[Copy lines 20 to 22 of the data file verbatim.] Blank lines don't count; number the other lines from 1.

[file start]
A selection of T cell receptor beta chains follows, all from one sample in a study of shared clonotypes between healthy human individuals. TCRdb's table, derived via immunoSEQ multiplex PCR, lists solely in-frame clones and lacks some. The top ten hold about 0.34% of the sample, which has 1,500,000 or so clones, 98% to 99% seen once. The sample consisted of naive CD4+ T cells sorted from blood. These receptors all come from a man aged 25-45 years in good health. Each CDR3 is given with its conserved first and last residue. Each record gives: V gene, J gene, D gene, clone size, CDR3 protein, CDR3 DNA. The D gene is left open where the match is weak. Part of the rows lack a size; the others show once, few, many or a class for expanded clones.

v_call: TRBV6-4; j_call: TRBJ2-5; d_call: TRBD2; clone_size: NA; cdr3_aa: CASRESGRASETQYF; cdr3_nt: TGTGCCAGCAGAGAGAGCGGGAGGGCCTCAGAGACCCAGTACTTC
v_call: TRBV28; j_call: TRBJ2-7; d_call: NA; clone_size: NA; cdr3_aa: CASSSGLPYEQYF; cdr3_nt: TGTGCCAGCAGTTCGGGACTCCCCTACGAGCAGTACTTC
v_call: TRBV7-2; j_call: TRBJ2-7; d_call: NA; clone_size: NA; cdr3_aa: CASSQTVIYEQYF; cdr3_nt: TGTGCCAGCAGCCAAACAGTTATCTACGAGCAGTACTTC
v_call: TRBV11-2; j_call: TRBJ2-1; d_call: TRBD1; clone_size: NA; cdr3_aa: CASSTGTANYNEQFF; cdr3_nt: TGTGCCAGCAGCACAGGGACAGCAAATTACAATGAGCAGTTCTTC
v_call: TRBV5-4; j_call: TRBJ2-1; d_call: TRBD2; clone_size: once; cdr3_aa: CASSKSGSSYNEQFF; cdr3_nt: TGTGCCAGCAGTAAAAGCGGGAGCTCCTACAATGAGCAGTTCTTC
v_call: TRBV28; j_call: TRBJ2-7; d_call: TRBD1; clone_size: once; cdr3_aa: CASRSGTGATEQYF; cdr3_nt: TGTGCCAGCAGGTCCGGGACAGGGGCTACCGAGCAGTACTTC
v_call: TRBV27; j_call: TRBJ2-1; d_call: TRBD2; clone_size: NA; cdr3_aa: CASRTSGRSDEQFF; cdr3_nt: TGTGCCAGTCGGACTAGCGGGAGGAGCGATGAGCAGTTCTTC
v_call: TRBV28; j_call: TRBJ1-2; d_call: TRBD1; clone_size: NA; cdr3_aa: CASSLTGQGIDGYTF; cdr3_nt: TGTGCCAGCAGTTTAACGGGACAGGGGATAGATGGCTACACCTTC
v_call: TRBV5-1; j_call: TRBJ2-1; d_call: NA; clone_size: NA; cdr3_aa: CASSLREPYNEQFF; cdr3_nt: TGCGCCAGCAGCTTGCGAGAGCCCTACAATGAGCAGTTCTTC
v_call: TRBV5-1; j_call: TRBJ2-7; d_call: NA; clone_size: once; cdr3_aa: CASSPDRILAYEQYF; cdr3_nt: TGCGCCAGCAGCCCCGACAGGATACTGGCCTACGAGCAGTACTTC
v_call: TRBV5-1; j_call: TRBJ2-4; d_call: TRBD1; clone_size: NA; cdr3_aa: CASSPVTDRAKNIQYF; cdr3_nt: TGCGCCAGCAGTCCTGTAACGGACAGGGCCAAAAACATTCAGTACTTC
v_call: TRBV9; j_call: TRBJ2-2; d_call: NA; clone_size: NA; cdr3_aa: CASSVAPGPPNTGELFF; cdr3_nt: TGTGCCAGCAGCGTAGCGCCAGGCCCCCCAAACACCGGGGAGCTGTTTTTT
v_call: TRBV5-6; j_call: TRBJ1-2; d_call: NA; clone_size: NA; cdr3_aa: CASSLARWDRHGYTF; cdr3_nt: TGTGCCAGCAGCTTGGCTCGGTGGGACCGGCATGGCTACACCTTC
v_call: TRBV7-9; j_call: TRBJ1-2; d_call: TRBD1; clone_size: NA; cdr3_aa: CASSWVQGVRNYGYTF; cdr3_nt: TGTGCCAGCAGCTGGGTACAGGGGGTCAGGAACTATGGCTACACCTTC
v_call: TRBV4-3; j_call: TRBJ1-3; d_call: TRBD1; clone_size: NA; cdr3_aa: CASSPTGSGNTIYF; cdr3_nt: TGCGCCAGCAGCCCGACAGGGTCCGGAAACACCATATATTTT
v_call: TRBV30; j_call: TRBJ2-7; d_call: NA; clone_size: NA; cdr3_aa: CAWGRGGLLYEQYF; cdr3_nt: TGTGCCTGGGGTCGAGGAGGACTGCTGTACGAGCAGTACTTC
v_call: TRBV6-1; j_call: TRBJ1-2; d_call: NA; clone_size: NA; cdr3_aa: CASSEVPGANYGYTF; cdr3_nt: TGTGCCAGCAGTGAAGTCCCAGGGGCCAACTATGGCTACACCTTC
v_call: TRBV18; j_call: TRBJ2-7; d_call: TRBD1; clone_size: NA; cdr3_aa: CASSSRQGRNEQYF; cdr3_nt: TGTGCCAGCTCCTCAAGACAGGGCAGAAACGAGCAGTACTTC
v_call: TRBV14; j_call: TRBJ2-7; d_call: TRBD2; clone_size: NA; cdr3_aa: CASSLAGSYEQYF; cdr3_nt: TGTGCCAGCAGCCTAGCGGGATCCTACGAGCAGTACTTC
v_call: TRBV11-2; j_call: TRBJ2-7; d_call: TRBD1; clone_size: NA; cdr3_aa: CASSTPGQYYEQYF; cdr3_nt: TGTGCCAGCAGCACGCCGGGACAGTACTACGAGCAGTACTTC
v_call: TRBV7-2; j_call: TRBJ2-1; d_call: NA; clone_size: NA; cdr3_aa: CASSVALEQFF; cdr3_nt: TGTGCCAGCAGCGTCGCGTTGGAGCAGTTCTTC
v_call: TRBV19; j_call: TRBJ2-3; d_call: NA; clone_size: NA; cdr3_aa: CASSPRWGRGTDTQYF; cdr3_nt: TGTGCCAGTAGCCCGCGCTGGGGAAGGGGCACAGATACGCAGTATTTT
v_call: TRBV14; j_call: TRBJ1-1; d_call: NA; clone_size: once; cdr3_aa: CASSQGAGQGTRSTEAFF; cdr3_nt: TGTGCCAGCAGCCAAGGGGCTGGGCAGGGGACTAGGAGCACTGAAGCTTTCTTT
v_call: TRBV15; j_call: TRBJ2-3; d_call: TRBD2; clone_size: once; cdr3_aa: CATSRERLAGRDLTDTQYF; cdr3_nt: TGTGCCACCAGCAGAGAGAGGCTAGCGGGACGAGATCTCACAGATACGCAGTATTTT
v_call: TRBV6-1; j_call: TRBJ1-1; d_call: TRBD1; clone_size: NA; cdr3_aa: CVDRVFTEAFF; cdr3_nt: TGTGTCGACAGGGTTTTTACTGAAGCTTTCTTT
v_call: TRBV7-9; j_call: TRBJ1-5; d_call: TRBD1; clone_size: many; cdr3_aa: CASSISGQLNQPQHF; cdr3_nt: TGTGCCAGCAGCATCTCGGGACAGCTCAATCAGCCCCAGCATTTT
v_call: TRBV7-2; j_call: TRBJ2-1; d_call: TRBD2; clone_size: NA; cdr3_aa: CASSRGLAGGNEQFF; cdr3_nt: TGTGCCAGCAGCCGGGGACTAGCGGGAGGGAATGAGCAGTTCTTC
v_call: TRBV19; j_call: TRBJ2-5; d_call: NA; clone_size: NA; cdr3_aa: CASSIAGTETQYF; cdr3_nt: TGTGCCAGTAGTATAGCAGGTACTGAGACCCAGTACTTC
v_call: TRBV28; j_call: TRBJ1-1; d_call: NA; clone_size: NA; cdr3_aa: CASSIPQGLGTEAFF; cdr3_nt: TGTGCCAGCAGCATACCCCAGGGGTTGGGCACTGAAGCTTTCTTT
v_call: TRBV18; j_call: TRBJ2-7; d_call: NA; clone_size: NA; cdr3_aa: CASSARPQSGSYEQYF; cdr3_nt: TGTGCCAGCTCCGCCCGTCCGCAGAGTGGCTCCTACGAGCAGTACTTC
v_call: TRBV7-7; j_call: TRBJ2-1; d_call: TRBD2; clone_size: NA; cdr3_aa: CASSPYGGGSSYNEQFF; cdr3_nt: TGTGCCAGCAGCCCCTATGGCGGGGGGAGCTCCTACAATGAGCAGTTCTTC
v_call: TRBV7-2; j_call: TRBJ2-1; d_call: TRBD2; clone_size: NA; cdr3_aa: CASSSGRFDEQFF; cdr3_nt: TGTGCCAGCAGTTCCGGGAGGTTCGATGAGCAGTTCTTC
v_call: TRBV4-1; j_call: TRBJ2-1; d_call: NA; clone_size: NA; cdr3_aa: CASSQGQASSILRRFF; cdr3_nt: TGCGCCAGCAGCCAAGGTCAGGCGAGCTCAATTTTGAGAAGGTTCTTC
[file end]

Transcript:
v_call: TRBV14; j_call: TRBJ2-7; d_call: TRBD2; clone_size: NA; cdr3_aa: CASSLAGSYEQYF; cdr3_nt: TGTGCCAGCAGCCTAGCGGGATCCTACGAGCAGTACTTC
v_call: TRBV11-2; j_call: TRBJ2-7; d_call: TRBD1; clone_size: NA; cdr3_aa: CASSTPGQYYEQYF; cdr3_nt: TGTGCCAGCAGCACGCCGGGACAGTACTACGAGCAGTACTTC
v_call: TRBV7-2; j_call: TRBJ2-1; d_call: NA; clone_size: NA; cdr3_aa: CASSVALEQFF; cdr3_nt: TGTGCCAGCAGCGTCGCGTTGGAGCAGTTCTTC